A schematic cross-sectional view in FIG. 10 illustrates an embodiment of a multi-disc optical data storage configuration. Optical discs 91 and 93 contain a PR storage layer 86 and a PR reference layer 95. Surrounding the reference and storage layers are low-loss transmissive materials. The discs are stacked and their reference layers and storage layers are aligned in a direction perpendicular to the layers. Layer 95 functions as a reference reflector for an adjacent storage layer 86 in the same disc. Layer 86 stores information by its reflectivity value. The two discs are distinguished by different spacings between layers 86 and 95 in a direction perpendicular to the layers, and thickness of each disc is distinct and much larger than the beam coherent length.
To read out data, two beam portions 35 and 36 impinge onto layers 95 and 86, respectively. Each beam portion impinges two layers which are in separate discs. The spacing between layers 86 and 95 in each is known and it causes specific phase retardation to the reflected beam portions. Although there are two reflectors which cause multiple reference and storage optical paths, it is possible to make each optical path have a distinct optical path length. Again as in FIG. 9, interference between beam portions 35 and 36, which are reflected by a reference layer and a storage layer in the same disc respectively, can be singled out as a tool to measure reflectivity of the storage layer.
FIG. 11 illustrates another embodiment of a multi-disc optical data storage configuration through a schematic cross-sectional view. In the embodiment, a PR storage layer 99 overlaps a PR reference layer 98 in discs 96 and 97. Surrounding the reference and storage layers are low-loss transmissive materials. The two discs are stacked together. Each of beam portions 35 and 36 impinges onto the four PR layers in two discs. Again the spacing between a reference layer and a storage layer in each disc is distinct, larger than the beam coherence length, and is used to distinguish one disc from the other. Thickness of each disc is distinct and much larger than the beam coherent length.
- Conclusion, Ramifications, and Scope
The overlapped layers mean that a reflected reference and storage beam portions can have same optical path length inside the storage medium. But the spatial phase modulator adds respective values to optical path lengths of a reference and sample beam portion, such that every optical path has a distinct path length. Therefore as in FIG. 9, a low-coherence interference method is used to single out specific interference between beam portions 35 and 36. The interference only involves part of the reflected portion 35, which is reflected by a reference layer in a disc, and part of the reflected portion 36, which is reflected by a storage layer in the same disc. The interference information reveals reflectivity of the storage layer.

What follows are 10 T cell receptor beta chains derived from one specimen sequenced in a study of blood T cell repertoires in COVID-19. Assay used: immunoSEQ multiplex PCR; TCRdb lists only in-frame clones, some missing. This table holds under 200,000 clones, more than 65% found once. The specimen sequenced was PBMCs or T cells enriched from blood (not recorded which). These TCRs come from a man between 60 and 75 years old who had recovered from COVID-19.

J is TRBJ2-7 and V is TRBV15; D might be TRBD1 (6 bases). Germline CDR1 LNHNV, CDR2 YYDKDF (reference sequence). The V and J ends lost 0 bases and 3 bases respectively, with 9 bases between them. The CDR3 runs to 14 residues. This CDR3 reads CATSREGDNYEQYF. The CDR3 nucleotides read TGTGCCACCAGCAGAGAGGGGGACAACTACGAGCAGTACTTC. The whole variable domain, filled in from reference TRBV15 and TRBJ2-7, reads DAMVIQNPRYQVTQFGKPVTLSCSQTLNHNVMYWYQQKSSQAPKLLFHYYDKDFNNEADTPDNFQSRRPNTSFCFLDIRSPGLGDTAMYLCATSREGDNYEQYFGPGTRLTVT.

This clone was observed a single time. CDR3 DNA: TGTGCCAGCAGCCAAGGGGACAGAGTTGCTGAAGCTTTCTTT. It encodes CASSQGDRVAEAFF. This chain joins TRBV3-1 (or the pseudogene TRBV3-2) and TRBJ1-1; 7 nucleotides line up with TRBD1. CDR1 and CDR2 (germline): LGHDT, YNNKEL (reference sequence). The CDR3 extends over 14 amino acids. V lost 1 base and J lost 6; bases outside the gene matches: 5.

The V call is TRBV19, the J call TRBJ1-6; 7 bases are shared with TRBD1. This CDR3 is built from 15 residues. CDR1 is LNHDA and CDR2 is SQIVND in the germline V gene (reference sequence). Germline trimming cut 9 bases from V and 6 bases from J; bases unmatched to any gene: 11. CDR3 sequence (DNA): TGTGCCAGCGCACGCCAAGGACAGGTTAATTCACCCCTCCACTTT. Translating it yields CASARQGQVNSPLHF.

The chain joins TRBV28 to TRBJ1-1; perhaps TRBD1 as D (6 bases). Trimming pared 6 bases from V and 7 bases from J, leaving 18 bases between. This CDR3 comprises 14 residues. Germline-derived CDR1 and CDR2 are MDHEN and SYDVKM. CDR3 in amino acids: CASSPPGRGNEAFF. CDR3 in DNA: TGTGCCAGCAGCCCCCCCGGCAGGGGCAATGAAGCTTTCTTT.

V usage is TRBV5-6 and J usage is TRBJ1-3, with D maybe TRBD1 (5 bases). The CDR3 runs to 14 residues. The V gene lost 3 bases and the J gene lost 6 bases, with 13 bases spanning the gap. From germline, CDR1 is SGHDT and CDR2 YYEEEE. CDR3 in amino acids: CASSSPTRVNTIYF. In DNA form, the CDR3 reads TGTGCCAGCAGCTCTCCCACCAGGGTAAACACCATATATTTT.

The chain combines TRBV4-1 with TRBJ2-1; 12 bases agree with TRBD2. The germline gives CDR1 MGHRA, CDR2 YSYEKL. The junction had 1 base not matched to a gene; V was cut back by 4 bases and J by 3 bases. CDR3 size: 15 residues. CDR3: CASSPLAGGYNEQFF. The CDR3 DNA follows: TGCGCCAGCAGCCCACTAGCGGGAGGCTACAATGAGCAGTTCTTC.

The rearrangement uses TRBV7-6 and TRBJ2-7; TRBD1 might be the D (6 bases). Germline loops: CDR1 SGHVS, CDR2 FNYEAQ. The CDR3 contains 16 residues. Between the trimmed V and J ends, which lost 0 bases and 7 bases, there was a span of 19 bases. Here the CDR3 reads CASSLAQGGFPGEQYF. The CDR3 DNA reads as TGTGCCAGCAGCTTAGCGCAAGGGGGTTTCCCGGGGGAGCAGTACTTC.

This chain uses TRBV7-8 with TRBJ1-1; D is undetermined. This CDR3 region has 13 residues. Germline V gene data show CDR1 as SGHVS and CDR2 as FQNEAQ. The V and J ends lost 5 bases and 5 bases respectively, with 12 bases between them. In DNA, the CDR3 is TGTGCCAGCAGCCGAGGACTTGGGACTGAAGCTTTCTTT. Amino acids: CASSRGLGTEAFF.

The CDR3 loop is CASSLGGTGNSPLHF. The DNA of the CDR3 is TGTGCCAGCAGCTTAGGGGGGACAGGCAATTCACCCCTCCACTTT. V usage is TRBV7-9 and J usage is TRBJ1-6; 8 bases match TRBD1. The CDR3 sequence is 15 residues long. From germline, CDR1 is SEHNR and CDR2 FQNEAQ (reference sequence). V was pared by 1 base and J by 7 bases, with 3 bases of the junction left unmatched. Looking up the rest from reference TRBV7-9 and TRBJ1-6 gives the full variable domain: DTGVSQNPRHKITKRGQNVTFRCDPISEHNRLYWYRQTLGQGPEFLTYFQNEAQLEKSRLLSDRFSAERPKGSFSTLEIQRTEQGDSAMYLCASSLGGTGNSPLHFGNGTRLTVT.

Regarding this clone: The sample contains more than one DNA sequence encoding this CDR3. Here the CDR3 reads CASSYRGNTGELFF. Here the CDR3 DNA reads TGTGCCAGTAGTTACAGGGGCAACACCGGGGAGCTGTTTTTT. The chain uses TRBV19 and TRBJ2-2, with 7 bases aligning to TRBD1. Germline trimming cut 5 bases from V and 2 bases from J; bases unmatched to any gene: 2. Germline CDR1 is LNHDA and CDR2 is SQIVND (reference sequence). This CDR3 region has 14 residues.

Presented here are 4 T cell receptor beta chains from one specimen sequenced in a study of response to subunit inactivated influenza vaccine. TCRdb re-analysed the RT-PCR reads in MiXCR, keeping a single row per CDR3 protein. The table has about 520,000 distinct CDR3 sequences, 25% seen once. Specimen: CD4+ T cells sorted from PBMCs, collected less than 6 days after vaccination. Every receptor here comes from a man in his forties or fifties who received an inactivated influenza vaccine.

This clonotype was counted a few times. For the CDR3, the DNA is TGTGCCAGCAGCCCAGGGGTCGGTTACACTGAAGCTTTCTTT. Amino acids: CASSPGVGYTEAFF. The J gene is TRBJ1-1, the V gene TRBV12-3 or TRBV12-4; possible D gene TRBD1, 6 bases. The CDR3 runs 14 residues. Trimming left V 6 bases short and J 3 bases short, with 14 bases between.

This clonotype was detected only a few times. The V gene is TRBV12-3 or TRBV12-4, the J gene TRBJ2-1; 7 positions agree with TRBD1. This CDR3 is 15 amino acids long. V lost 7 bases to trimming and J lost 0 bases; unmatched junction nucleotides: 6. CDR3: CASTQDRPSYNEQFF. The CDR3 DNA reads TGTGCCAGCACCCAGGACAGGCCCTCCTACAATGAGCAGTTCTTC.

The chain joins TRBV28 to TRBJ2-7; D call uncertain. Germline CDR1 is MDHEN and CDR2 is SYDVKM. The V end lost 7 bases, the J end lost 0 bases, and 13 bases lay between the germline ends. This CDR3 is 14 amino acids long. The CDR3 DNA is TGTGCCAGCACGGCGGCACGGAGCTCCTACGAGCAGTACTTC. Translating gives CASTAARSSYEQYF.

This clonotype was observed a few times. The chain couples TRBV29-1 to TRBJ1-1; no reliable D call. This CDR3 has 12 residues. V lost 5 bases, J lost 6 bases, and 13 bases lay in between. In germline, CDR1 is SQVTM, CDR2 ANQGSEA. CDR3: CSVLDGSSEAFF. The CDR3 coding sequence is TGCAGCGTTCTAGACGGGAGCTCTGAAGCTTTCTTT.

Accordingly, the reader will see that two beam portions, created by wavefront-division and having a tunable phase difference, can be used to measure topography as an optical profiler, to provide a profiler which integrates imaging and scanning types, to provide an OCT system with less environmental sensitivity and a relatively simple and compact structure, and to construct a multi-layer optical data storage system.
Although the description above contains many specificities, these should not be construed as limiting the scope of the invention but as merely providing illustrations of some of the presently preferred embodiments. Numerous modifications, alternations, and variations will be obvious to those skilled in the art. For example, a single disc containing multiple reference and storage layers can replace the multi-disc structures in FIG. 10 or 11. To replace the scheme in FIG. 9, multiple storage layers can be arranged in respective discs with a common reference reflector attached to them. A collimated beam can be produced either directly from a light source, or from a single-mode fiber which is coupled to the light source. A beam can be divided into portions of any number with any geometrical shapes by wavefront-division; for example, a beam can be divided into a central circular portion and several outer ring-shaped portions. The intensity ratio of one portion to another can be of any value depending upon the interference effect between them. In FIGS. 5-A and 5-B, for example, if surface 23 has low reflectivity, portion 18 should have a larger intensity than portion 20 to improve contrast of interference patterns. The scheme in FIG. 7-A can be modified by adding another set of two reflectors and one retro-reflector to process portion 62. The resulting modulator can tune the two beam portions simultaneously and is more flexible to use. As the schemes illustrate in FIGS. 8-A and 8-B, a spatial phase modulator can process any beam besides a collimated beam which is most often presented. Lastly in FIG. 10, the reference layers in two discs can be misaligned based on the schemes shown in FIG. 11.
Therefore the scope of the invention should be determined by the appended claims and their legal equivalents, rather than by the examples given.